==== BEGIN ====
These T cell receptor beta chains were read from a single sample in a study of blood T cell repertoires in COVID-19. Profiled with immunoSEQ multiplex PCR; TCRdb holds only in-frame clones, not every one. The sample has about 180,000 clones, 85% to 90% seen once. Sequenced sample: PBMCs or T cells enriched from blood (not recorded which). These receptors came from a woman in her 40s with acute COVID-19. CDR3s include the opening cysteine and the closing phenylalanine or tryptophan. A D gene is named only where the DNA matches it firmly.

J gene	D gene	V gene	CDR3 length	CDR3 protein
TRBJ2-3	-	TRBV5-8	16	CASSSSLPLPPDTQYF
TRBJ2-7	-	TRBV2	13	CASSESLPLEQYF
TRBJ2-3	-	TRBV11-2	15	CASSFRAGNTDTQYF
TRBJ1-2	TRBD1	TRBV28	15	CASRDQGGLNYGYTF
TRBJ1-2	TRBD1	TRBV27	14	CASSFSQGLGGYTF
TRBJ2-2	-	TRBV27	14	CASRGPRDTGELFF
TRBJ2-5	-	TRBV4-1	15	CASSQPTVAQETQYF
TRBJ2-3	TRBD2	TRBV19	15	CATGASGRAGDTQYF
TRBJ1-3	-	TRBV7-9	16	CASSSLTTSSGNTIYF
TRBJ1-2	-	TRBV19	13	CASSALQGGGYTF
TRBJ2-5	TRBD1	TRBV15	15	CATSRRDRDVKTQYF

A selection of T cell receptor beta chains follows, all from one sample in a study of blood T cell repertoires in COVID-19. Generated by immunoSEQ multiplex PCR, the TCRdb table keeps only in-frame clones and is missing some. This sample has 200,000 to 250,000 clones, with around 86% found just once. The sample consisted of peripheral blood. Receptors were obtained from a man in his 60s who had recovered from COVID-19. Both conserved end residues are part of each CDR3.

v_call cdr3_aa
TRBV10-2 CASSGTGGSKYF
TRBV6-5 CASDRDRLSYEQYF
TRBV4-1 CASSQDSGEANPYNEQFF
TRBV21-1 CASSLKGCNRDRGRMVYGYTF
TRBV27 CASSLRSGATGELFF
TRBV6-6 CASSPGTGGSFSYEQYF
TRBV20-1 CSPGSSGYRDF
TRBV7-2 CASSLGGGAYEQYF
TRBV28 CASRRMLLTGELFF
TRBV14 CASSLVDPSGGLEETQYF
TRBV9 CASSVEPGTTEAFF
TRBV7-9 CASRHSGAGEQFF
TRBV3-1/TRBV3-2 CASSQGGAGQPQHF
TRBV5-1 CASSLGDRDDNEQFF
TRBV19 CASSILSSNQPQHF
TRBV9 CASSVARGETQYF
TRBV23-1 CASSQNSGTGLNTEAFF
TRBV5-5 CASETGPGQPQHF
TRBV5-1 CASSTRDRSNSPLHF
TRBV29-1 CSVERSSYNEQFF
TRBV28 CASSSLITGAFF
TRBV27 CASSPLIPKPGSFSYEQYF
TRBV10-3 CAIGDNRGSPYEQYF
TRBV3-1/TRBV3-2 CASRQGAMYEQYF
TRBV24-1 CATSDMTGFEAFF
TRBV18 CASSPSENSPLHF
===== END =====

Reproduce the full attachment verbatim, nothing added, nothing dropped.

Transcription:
These T cell receptor beta chains were read from a single sample in a study of blood T cell repertoires in COVID-19. Profiled with immunoSEQ multiplex PCR; TCRdb holds only in-frame clones, not every one. The sample has about 180,000 clones, 85% to 90% seen once. Sequenced sample: PBMCs or T cells enriched from blood (not recorded which). These receptors came from a woman in her 40s with acute COVID-19. CDR3s include the opening cysteine and the closing phenylalanine or tryptophan. A D gene is named only where the DNA matches it firmly.

J gene	D gene	V gene	CDR3 length	CDR3 protein
TRBJ2-3	-	TRBV5-8	16	CASSSSLPLPPDTQYF
TRBJ2-7	-	TRBV2	13	CASSESLPLEQYF
TRBJ2-3	-	TRBV11-2	15	CASSFRAGNTDTQYF
TRBJ1-2	TRBD1	TRBV28	15	CASRDQGGLNYGYTF
TRBJ1-2	TRBD1	TRBV27	14	CASSFSQGLGGYTF
TRBJ2-2	-	TRBV27	14	CASRGPRDTGELFF
TRBJ2-5	-	TRBV4-1	15	CASSQPTVAQETQYF
TRBJ2-3	TRBD2	TRBV19	15	CATGASGRAGDTQYF
TRBJ1-3	-	TRBV7-9	16	CASSSLTTSSGNTIYF
TRBJ1-2	-	TRBV19	13	CASSALQGGGYTF
TRBJ2-5	TRBD1	TRBV15	15	CATSRRDRDVKTQYF

A selection of T cell receptor beta chains follows, all from one sample in a study of blood T cell repertoires in COVID-19. Generated by immunoSEQ multiplex PCR, the TCRdb table keeps only in-frame clones and is missing some. This sample has 200,000 to 250,000 clones, with around 86% found just once. The sample consisted of peripheral blood. Receptors were obtained from a man in his 60s who had recovered from COVID-19. Both conserved end residues are part of each CDR3.

v_call cdr3_aa
TRBV10-2 CASSGTGGSKYF
TRBV6-5 CASDRDRLSYEQYF
TRBV4-1 CASSQDSGEANPYNEQFF
TRBV21-1 CASSLKGCNRDRGRMVYGYTF
TRBV27 CASSLRSGATGELFF
TRBV6-6 CASSPGTGGSFSYEQYF
TRBV20-1 CSPGSSGYRDF
TRBV7-2 CASSLGGGAYEQYF
TRBV28 CASRRMLLTGELFF
TRBV14 CASSLVDPSGGLEETQYF
TRBV9 CASSVEPGTTEAFF
TRBV7-9 CASRHSGAGEQFF
TRBV3-1/TRBV3-2 CASSQGGAGQPQHF
TRBV5-1 CASSLGDRDDNEQFF
TRBV19 CASSILSSNQPQHF
TRBV9 CASSVARGETQYF
TRBV23-1 CASSQNSGTGLNTEAFF
TRBV5-5 CASETGPGQPQHF
TRBV5-1 CASSTRDRSNSPLHF
TRBV29-1 CSVERSSYNEQFF
TRBV28 CASSSLITGAFF
TRBV27 CASSPLIPKPGSFSYEQYF
TRBV10-3 CAIGDNRGSPYEQYF
TRBV3-1/TRBV3-2 CASRQGAMYEQYF
TRBV24-1 CATSDMTGFEAFF
TRBV18 CASSPSENSPLHF